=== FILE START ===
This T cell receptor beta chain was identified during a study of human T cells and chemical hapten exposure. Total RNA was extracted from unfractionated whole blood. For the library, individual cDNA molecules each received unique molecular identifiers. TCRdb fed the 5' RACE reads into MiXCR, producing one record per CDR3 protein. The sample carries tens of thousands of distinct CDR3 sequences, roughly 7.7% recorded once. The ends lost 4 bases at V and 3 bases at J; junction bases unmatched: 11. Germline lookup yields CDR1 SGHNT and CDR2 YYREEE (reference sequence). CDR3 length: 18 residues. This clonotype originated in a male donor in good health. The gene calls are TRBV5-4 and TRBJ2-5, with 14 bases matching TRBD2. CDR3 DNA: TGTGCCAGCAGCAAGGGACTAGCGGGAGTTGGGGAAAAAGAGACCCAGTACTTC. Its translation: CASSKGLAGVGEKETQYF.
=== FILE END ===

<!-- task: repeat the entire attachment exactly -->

This T cell receptor beta chain was identified during a study of human T cells and chemical hapten exposure. Total RNA was extracted from unfractionated whole blood. For the library, individual cDNA molecules each received unique molecular identifiers. TCRdb fed the 5' RACE reads into MiXCR, producing one record per CDR3 protein. The sample carries tens of thousands of distinct CDR3 sequences, roughly 7.7% recorded once. The ends lost 4 bases at V and 3 bases at J; junction bases unmatched: 11. Germline lookup yields CDR1 SGHNT and CDR2 YYREEE (reference sequence). CDR3 length: 18 residues. This clonotype originated in a male donor in good health. The gene calls are TRBV5-4 and TRBJ2-5, with 14 bases matching TRBD2. CDR3 DNA: TGTGCCAGCAGCAAGGGACTAGCGGGAGTTGGGGAAAAAGAGACCCAGTACTTC. Its translation: CASSKGLAGVGEKETQYF.